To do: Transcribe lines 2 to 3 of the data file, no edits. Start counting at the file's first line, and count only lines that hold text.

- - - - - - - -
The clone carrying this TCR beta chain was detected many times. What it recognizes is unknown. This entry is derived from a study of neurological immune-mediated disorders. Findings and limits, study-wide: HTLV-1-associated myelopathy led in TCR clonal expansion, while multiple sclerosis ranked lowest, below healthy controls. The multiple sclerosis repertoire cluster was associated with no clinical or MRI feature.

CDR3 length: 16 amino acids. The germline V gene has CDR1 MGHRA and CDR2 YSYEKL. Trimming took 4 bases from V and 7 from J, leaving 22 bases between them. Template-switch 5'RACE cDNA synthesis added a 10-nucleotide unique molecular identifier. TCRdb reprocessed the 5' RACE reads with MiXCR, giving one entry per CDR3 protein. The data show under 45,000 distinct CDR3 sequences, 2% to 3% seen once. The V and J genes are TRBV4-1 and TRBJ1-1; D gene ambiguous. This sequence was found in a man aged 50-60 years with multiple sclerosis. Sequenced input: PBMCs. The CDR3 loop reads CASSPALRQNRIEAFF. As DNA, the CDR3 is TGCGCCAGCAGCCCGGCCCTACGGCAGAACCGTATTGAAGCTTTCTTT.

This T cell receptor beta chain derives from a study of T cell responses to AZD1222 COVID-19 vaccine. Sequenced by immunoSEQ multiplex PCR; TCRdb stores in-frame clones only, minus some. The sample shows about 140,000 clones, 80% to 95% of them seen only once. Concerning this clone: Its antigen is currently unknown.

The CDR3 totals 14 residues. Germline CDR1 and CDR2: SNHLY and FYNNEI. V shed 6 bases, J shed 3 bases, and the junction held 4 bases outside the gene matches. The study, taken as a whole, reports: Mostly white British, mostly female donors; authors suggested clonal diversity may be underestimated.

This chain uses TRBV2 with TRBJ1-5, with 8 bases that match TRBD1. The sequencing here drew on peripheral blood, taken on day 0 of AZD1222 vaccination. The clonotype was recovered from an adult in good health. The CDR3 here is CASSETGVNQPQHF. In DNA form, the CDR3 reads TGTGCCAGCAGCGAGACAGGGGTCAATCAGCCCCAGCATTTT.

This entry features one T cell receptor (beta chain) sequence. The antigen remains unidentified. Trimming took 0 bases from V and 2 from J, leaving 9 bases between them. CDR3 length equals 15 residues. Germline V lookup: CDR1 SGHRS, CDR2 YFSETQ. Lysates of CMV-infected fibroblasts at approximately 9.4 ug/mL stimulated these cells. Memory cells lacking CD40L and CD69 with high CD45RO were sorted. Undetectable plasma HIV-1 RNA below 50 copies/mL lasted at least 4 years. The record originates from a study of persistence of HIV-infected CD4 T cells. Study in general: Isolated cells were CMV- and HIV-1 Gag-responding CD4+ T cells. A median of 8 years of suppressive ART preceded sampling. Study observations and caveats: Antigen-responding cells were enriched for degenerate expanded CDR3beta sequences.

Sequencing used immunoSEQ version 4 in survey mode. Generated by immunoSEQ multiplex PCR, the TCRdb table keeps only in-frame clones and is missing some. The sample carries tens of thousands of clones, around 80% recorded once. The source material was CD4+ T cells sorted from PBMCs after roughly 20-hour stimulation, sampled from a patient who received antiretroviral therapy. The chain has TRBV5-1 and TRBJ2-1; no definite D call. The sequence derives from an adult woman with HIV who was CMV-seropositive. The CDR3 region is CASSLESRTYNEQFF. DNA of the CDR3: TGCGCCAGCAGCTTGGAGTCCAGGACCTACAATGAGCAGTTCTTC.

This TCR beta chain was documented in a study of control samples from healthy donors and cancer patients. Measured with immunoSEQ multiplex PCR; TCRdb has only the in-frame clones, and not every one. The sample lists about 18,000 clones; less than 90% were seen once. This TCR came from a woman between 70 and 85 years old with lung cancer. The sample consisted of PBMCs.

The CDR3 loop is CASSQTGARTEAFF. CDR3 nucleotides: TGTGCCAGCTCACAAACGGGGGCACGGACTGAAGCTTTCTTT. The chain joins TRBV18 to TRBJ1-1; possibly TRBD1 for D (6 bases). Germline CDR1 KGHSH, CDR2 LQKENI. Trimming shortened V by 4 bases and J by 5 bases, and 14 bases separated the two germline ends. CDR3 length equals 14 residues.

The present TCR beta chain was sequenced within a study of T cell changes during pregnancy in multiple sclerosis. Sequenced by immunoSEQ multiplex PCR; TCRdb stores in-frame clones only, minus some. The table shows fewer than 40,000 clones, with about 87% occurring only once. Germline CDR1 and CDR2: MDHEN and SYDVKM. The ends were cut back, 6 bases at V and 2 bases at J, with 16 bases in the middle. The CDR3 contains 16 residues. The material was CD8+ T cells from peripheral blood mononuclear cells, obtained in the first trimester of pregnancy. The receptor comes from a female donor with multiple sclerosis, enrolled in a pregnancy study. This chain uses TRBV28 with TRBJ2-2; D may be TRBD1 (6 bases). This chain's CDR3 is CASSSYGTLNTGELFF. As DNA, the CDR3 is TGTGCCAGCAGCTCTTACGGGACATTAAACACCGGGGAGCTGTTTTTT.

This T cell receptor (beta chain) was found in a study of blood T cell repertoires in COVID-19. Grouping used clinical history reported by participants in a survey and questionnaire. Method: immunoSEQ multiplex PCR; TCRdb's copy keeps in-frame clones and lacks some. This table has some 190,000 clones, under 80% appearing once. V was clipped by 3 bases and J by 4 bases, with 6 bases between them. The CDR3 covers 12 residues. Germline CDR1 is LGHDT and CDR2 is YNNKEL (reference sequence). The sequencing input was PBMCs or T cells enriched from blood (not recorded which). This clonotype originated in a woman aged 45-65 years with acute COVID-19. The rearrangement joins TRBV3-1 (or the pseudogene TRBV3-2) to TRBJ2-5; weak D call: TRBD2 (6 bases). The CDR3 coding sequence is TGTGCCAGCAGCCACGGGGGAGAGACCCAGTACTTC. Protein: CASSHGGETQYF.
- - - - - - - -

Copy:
CDR3 length: 16 amino acids. The germline V gene has CDR1 MGHRA and CDR2 YSYEKL. Trimming took 4 bases from V and 7 from J, leaving 22 bases between them. Template-switch 5'RACE cDNA synthesis added a 10-nucleotide unique molecular identifier. TCRdb reprocessed the 5' RACE reads with MiXCR, giving one entry per CDR3 protein. The data show under 45,000 distinct CDR3 sequences, 2% to 3% seen once. The V and J genes are TRBV4-1 and TRBJ1-1; D gene ambiguous. This sequence was found in a man aged 50-60 years with multiple sclerosis. Sequenced input: PBMCs. The CDR3 loop reads CASSPALRQNRIEAFF. As DNA, the CDR3 is TGCGCCAGCAGCCCGGCCCTACGGCAGAACCGTATTGAAGCTTTCTTT.

This T cell receptor beta chain derives from a study of T cell responses to AZD1222 COVID-19 vaccine. Sequenced by immunoSEQ multiplex PCR; TCRdb stores in-frame clones only, minus some. The sample shows about 140,000 clones, 80% to 95% of them seen only once. Concerning this clone: Its antigen is currently unknown.